Thursday, July 10, 2014

The Dark Horse Round Up 7/9/2014

This week's Dark Horse Round Up combines some releases from last week and this week. We have the conclusion of Frank J. Barbiere's blood soaked The White Suits, more Brian Wood Star Wars, and a look at the first volume of The Strain just ahead of the TV show's premiere on Sunday. Hit the jump for more!



The reviews are graded according to the following scale:

Must Read. -- Do not miss this hot piece of comic action!
Buy It. -- For memories sake.
Check It. -- This is a toss up. Up to you really.
Byrne It. (skim it on the rack). -- Look at it but don't leave with it.
Avoid It. -- Steer clear.

The White Suits
Written by Frank J. Barbiere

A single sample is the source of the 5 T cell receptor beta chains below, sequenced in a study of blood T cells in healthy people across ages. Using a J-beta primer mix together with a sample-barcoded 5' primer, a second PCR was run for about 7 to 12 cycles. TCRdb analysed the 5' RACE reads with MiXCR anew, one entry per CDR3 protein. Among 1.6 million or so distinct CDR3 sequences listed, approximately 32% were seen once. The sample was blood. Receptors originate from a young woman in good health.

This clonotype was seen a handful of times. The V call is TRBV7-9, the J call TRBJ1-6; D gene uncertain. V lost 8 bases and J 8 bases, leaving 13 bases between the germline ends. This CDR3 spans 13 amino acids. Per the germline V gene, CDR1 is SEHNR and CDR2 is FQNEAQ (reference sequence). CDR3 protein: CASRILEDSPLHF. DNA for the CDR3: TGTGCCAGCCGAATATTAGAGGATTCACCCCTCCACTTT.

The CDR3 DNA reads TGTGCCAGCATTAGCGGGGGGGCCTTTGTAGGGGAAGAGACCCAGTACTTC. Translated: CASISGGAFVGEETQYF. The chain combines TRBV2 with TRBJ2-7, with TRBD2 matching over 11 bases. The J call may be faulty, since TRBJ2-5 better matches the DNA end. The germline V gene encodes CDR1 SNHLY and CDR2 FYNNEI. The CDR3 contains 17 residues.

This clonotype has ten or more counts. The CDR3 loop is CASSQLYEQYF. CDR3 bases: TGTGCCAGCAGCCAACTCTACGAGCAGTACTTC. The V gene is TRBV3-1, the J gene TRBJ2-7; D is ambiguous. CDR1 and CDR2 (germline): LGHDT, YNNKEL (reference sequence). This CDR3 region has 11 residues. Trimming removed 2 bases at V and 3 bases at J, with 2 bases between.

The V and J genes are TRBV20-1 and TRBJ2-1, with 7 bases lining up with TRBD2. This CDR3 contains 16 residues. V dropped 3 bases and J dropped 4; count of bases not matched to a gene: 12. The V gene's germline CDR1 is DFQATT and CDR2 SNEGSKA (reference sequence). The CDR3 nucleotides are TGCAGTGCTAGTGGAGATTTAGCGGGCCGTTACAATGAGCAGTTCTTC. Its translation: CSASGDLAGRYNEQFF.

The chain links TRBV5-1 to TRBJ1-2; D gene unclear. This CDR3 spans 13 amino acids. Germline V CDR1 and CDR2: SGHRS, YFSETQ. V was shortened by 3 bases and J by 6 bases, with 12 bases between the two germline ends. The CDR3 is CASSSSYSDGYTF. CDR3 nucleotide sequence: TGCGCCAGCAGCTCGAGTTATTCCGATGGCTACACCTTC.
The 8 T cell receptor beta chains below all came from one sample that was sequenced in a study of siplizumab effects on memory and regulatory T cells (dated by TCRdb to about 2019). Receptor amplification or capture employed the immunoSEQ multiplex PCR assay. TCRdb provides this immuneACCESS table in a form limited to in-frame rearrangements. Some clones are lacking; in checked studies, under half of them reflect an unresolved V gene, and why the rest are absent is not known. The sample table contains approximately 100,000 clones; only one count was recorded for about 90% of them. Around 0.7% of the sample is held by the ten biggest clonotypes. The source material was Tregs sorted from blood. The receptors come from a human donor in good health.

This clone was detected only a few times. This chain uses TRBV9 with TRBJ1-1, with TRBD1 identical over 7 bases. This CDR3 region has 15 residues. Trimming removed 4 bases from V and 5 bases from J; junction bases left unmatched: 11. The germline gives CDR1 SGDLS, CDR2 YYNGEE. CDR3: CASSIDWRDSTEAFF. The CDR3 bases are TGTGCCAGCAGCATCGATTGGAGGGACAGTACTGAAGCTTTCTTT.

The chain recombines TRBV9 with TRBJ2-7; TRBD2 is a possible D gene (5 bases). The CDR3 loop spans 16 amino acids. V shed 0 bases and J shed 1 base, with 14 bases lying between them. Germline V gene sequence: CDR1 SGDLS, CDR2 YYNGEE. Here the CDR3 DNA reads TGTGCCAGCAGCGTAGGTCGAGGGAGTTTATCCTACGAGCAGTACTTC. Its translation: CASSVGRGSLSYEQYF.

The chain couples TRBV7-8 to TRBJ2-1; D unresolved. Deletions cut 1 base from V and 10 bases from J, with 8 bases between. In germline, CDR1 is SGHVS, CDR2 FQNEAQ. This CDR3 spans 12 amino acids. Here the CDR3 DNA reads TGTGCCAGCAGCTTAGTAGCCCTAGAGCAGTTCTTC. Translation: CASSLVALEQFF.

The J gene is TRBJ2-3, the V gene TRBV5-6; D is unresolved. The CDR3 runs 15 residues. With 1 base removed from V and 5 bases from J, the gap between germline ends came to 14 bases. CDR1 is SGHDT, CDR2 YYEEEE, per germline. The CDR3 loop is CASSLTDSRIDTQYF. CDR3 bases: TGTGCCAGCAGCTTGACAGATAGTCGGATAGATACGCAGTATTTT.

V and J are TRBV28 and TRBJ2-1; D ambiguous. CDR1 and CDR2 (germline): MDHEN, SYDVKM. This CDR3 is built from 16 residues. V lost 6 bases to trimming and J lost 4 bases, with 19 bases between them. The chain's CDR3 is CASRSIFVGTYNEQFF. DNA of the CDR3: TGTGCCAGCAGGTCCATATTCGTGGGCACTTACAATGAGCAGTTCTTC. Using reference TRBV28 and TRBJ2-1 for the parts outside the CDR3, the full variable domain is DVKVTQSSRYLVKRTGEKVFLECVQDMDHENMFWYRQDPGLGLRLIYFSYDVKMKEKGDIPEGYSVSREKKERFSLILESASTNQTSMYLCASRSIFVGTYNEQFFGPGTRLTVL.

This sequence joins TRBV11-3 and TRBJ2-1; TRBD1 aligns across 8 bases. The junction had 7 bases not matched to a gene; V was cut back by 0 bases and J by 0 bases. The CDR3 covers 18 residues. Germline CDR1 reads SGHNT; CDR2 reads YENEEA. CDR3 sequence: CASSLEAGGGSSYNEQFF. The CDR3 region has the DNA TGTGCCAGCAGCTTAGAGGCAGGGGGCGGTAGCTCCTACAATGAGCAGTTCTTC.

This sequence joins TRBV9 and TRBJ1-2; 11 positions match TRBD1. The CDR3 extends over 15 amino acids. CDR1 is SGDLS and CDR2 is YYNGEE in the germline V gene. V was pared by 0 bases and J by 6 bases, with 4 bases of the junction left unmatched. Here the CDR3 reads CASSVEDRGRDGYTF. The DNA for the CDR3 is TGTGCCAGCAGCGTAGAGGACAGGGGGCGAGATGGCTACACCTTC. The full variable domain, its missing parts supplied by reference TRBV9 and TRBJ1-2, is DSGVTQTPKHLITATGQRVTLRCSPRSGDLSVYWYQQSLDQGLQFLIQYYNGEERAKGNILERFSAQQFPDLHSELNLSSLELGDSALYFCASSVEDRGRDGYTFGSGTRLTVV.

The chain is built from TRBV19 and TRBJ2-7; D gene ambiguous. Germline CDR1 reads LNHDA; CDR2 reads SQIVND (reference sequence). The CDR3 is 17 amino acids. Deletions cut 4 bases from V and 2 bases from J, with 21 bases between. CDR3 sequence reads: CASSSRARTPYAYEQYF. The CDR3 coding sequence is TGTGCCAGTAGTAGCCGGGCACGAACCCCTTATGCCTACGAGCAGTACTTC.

Art by Tony Cypress
Colors by Tony Cypress
Words by Frank J. Barbiere

Nevin: After nearly three months, the final piece of The White Suits lands. Barbiere and Cypress have weaved a tale of bloodshed and intrigue for the past three issues without really giving us much plot to go on. That leaves this last issue to bring out all the pay off, and while it certainly explains everything, it ultimately ends up suffering.

The final issue takes place on a plane. Agent Anderson and Prizrak have been captured by the remaining White Suits, and the few remaining members of the deadly group finally have everything they need to exact their revenge. Revenge for what? Well the whole issue is spent explaining that. At least 80% of the final issue is exposition. The White Suits leader ends up Bond-villaining all over the place. The revelations about the group’s purpose and formation are interesting, but Prizrak is left being kind of a lame character. I can’t really get into without being spoilery, but his backstory just wasn’t worth it.